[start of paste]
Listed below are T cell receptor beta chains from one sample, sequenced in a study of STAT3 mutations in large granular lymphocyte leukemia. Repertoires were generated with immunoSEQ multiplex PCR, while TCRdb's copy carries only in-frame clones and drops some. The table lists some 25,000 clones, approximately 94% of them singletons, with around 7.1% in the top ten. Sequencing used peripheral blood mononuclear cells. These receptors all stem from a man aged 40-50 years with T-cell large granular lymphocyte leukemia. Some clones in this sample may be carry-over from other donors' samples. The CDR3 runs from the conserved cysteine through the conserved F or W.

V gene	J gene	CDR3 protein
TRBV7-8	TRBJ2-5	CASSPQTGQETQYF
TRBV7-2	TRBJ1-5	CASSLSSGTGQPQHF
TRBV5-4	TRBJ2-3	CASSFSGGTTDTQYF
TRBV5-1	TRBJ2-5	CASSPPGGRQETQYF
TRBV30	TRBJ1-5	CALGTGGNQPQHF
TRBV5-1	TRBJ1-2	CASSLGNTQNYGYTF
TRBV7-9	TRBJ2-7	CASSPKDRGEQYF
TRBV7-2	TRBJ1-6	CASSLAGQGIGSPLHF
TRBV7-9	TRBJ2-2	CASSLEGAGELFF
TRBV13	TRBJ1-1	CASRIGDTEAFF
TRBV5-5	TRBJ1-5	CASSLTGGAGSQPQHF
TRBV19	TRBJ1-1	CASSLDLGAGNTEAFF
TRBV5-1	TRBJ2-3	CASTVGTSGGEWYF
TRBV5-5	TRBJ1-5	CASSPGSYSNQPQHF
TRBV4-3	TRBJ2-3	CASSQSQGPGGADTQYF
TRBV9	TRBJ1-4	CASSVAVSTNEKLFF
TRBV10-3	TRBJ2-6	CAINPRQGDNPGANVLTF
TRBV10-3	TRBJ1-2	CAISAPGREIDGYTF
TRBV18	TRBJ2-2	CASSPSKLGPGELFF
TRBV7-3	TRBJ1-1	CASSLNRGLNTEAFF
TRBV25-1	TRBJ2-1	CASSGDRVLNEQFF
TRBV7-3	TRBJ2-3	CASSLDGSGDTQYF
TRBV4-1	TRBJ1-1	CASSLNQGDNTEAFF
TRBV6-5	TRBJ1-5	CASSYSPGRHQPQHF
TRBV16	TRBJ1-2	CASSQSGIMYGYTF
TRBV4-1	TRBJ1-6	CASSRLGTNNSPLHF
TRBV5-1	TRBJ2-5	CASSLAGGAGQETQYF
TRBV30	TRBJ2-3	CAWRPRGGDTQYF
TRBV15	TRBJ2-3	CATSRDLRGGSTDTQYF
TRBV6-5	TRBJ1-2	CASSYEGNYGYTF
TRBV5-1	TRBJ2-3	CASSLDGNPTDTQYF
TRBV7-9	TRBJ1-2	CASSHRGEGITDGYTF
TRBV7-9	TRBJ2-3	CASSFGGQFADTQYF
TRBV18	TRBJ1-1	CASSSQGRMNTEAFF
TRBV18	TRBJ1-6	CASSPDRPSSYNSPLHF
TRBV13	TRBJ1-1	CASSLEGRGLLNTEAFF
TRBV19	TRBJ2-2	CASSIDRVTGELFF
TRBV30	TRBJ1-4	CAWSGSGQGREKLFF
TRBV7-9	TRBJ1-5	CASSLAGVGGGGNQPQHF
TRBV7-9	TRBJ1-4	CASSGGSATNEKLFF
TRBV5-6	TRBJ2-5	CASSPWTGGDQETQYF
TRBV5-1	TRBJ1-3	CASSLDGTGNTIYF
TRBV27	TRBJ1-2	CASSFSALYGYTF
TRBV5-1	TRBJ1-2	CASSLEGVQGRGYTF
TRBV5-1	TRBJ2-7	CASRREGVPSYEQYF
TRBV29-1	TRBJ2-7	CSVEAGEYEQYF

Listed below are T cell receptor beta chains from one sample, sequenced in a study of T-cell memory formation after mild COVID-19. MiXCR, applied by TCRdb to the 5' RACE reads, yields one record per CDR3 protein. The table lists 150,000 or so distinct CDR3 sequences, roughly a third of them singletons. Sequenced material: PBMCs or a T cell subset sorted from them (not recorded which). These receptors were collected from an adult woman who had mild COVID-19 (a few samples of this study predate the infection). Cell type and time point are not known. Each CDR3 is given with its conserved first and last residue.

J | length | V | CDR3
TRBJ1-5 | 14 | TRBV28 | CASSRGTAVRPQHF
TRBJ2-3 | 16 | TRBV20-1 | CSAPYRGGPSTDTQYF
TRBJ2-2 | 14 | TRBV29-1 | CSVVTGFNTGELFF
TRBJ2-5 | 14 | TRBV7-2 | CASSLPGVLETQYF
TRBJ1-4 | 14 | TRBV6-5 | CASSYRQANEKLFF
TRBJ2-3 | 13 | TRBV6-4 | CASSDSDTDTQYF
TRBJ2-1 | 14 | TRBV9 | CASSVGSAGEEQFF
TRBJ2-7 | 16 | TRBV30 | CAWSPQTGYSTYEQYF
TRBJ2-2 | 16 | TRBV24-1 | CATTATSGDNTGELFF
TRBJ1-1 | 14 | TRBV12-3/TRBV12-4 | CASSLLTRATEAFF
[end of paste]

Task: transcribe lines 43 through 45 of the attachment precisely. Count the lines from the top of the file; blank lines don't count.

TRBV5-6	TRBJ2-5	CASSPWTGGDQETQYF
TRBV5-1	TRBJ1-3	CASSLDGTGNTIYF
TRBV27	TRBJ1-2	CASSFSALYGYTF